Thinking Beyond The Transmitter
More than half of all online news is now consumed on social media sites such as Facebook, YouTube, and Twitter, ahead of traditional media platforms. This is not only another giant brand-building challenge for beleaguered newspapers, but most Internet publishers as well: 75 percent of Buzzfeed’s traffic now originates on social sites.
More millennials now watch YouTube than any TV network. The most popular TV network in the world is Netflix. It is widely believed that by just four years from now, more TV will be viewed from digital sources than linear TV.
TV networks are scrambling to build viewership beyond the local affiliate. Every promo on NBC ends with “and get the NBC app.” They are transitioning with apps, partnerships, and science projects all designed to make their content easy to find and consume.
On-demand viewing has changed our video habits. Gone are the days of surfing with a remote to find a show. USC Professor Jeffrey Cole sums up the giant shift: “Nobody watches crap on TV anymore.” It is the era of purposeful viewing.
In audio, similar shifts, with profound implications, are occurring rapidly. Edison Research reports that one third of millennials don’t have a radio at home. Among 13-24-year-olds, streaming beats linear AM/FM as the top source for listening.
Today, one in every five minutes of audio consumption comes from smartphone listening, and, among 13-34-year-olds, it’s already over one-third of audio consumption, according to Edison. Sixty-eight percent of that age group report listening to audio on their smartphone daily. That’s not some crazy prediction about the future. It’s today. In most cases, that listening is not to a local AM or FM — and that should set off all sorts of alarms in the radio business about developing audio beyond the transmitter.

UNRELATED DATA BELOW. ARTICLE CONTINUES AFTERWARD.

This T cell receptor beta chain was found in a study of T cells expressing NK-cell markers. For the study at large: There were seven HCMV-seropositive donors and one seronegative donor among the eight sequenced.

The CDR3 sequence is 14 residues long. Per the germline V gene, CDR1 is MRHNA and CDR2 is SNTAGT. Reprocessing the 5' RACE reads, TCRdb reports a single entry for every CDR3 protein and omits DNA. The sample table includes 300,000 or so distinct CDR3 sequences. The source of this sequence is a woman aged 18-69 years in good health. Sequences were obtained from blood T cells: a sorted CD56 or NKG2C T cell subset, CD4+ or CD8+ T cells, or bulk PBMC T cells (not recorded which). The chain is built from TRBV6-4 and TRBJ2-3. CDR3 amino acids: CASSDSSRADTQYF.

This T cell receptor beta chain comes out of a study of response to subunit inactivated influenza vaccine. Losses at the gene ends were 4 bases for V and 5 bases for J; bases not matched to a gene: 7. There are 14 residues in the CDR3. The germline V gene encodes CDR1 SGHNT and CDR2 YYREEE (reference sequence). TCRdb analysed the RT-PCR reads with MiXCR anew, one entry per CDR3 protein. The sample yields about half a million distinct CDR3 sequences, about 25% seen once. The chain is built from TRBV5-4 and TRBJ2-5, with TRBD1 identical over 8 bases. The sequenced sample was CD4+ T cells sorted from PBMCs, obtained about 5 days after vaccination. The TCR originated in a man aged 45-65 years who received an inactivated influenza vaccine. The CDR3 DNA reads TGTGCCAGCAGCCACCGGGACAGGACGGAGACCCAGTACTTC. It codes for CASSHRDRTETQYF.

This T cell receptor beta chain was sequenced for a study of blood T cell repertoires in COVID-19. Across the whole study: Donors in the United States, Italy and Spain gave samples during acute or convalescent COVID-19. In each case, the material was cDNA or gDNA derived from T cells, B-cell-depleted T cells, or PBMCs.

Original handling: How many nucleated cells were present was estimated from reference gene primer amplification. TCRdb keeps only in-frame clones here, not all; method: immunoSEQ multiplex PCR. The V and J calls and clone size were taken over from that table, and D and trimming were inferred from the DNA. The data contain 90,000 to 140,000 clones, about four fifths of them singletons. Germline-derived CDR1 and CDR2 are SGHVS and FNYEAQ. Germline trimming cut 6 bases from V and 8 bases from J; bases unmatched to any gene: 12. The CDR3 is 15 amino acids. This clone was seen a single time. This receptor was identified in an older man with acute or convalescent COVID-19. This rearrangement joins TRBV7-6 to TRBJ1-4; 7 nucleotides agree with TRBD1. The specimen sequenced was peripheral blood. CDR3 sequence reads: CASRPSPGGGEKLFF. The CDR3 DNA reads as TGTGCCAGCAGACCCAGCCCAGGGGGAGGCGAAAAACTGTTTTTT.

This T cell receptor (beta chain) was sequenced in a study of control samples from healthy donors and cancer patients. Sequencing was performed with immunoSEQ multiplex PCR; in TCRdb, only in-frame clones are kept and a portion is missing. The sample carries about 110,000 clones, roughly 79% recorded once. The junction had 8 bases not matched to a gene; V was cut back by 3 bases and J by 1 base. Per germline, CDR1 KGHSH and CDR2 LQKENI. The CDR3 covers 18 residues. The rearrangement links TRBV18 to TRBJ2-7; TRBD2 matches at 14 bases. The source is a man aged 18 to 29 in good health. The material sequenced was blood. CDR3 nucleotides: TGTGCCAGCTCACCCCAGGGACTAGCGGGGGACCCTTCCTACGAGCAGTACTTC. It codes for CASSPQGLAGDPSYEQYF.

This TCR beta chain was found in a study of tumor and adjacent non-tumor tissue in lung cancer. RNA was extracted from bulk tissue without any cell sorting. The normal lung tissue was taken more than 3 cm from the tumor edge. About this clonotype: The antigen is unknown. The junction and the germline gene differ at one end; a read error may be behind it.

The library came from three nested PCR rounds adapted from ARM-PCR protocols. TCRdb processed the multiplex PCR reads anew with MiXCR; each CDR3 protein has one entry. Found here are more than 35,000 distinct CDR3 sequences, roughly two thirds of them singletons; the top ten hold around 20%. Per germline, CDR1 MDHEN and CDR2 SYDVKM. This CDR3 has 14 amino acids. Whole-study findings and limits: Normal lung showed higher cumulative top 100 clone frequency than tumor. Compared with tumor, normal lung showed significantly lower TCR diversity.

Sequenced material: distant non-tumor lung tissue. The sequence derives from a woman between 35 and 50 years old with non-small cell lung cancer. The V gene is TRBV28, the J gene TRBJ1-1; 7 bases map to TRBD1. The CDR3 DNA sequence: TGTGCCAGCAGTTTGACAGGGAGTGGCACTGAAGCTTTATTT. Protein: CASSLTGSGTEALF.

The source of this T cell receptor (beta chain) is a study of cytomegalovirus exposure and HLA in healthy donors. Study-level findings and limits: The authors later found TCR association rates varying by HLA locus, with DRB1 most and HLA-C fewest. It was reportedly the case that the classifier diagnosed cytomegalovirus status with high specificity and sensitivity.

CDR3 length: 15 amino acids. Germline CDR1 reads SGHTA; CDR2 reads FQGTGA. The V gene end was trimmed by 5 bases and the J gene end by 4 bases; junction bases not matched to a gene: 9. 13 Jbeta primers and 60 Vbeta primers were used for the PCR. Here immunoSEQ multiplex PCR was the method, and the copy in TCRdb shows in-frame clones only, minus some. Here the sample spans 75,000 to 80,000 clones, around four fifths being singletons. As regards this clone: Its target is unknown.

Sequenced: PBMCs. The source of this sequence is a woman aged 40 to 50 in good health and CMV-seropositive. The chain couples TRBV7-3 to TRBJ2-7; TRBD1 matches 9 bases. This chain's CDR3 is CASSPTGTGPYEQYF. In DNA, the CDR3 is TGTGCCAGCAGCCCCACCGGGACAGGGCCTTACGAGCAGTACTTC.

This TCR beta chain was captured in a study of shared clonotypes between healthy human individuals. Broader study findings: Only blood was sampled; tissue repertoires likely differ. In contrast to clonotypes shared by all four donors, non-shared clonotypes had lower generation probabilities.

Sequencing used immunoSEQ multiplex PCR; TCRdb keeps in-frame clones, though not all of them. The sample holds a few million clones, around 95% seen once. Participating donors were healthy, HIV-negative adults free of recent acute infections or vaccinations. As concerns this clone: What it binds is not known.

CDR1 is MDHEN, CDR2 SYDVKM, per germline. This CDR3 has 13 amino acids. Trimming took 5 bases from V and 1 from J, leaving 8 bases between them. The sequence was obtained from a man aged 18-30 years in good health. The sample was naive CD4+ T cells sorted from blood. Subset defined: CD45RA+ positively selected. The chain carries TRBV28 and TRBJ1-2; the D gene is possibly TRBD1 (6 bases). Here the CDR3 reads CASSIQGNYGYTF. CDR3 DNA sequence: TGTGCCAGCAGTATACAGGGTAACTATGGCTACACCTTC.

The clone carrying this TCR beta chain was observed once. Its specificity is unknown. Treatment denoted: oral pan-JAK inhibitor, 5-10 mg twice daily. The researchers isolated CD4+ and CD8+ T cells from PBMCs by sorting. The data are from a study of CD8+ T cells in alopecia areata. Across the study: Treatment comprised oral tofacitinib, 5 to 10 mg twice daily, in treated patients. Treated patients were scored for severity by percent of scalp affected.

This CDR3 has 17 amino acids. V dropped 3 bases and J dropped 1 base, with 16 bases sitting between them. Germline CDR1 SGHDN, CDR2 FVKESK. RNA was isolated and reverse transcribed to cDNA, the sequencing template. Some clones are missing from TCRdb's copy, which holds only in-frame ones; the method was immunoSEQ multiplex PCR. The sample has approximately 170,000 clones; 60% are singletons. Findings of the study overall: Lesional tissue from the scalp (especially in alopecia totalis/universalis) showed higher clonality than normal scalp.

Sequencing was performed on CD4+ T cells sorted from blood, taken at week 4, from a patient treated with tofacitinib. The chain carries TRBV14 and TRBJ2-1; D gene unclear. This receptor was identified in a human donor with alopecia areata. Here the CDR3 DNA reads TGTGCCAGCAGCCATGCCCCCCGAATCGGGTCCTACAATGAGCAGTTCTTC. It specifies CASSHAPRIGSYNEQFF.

Mobile is eating the world, and in the process, the smartphone is rapidly becoming the entertainment hub. We are in the early days of the connected car, but Apple CarPlay and Android Auto are rolling out in 100 different car models this year. As more people bring their audio with them, it will accelerate the challenge to radio’s historic wide moat in the car. More seamless choices will be on the opening screen, including streams and podcasts.
Radio needs to find its place on smartphones with content that resonates and is available on demand. The business will need to be more imaginative than thinking a stream of its regular broadcast will excite people. In fact, only about 10 percent of streamed audio today comes from commercial broadcasters. As researcher Jon Coleman has often said, “the inverse is also true” — that means 90 percent of streaming does not come from commercial radio. That has to hurt.
IHeart and NextRadio are making inroads, but history suggests that content is consumed differently on each platform. And more platforms are coming. Amazon’s remarkable Echo device essentially places all audio on equal footing.
Podcasting, which is largely about fresh voices and fresh content, now reaches 57 million people monthly. Hardly a niche. And yet, commercial radio accounts for less than 1 percent of all podcast listening, according to industry experts. The inverse of that number is also true.
Radio has superpowers. Radio has the most prodigious audio creators with vast talent and content resources. However, a three-hour podcast of Biffy and Intern Crabby isn’t likely to move the needle.
Success for commercial radio will come from custom content that reflects and appeals to the growing on-demand audience. It will be different in architecture and design. Unlocking that code and combining it with radio’s vast cume reach and ability to drive audience could make commercial radio the envy of the podcast business. The missing link for many podcasters is promotion and cume.
In 2007, radio’s TSL was around 20 hours. Today it hovers at 14 hours, and it is even lower among millennials. While radio continues to have remarkable reach, time spent is shifting to other platforms.
The move to mobile and on-demand is rapid. Radio needs to decide whether it is in the transmitter business or the audio business. The audience is already voting.
July 25, 2016